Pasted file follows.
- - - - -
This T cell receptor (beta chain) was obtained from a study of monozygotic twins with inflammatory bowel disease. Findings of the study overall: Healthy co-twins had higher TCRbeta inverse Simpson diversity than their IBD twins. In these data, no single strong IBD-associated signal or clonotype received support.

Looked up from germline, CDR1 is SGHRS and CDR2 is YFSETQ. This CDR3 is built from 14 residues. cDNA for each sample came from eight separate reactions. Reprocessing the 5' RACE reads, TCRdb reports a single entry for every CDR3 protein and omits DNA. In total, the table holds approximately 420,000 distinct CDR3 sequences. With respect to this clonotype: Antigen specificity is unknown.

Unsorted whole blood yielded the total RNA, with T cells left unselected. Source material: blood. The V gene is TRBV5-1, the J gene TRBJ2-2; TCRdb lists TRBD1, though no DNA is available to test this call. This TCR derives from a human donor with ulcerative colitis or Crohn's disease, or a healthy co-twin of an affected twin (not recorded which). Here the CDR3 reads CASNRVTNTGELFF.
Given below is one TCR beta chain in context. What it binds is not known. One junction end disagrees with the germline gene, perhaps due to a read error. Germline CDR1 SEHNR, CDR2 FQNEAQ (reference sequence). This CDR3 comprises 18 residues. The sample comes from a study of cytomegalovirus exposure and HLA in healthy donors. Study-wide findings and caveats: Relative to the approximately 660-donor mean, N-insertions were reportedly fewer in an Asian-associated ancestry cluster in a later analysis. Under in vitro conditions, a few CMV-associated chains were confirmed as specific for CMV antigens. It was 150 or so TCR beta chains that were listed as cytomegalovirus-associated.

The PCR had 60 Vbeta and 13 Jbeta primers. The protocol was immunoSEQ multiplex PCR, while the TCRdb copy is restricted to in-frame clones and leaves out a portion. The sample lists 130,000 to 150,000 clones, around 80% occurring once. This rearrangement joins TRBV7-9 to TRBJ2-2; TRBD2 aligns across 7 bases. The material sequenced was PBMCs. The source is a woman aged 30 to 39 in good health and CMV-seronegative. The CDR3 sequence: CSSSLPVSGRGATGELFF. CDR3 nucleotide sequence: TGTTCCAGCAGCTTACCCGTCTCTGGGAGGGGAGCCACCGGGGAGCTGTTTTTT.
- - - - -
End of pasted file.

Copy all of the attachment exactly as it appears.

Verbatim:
This T cell receptor (beta chain) was obtained from a study of monozygotic twins with inflammatory bowel disease. Findings of the study overall: Healthy co-twins had higher TCRbeta inverse Simpson diversity than their IBD twins. In these data, no single strong IBD-associated signal or clonotype received support.

Looked up from germline, CDR1 is SGHRS and CDR2 is YFSETQ. This CDR3 is built from 14 residues. cDNA for each sample came from eight separate reactions. Reprocessing the 5' RACE reads, TCRdb reports a single entry for every CDR3 protein and omits DNA. In total, the table holds approximately 420,000 distinct CDR3 sequences. With respect to this clonotype: Antigen specificity is unknown.

Unsorted whole blood yielded the total RNA, with T cells left unselected. Source material: blood. The V gene is TRBV5-1, the J gene TRBJ2-2; TCRdb lists TRBD1, though no DNA is available to test this call. This TCR derives from a human donor with ulcerative colitis or Crohn's disease, or a healthy co-twin of an affected twin (not recorded which). Here the CDR3 reads CASNRVTNTGELFF.
Given below is one TCR beta chain in context. What it binds is not known. One junction end disagrees with the germline gene, perhaps due to a read error. Germline CDR1 SEHNR, CDR2 FQNEAQ (reference sequence). This CDR3 comprises 18 residues. The sample comes from a study of cytomegalovirus exposure and HLA in healthy donors. Study-wide findings and caveats: Relative to the approximately 660-donor mean, N-insertions were reportedly fewer in an Asian-associated ancestry cluster in a later analysis. Under in vitro conditions, a few CMV-associated chains were confirmed as specific for CMV antigens. It was 150 or so TCR beta chains that were listed as cytomegalovirus-associated.

The PCR had 60 Vbeta and 13 Jbeta primers. The protocol was immunoSEQ multiplex PCR, while the TCRdb copy is restricted to in-frame clones and leaves out a portion. The sample lists 130,000 to 150,000 clones, around 80% occurring once. This rearrangement joins TRBV7-9 to TRBJ2-2; TRBD2 aligns across 7 bases. The material sequenced was PBMCs. The source is a woman aged 30 to 39 in good health and CMV-seronegative. The CDR3 sequence: CSSSLPVSGRGATGELFF. CDR3 nucleotide sequence: TGTTCCAGCAGCTTACCCGTCTCTGGGAGGGGAGCCACCGGGGAGCTGTTTTTT.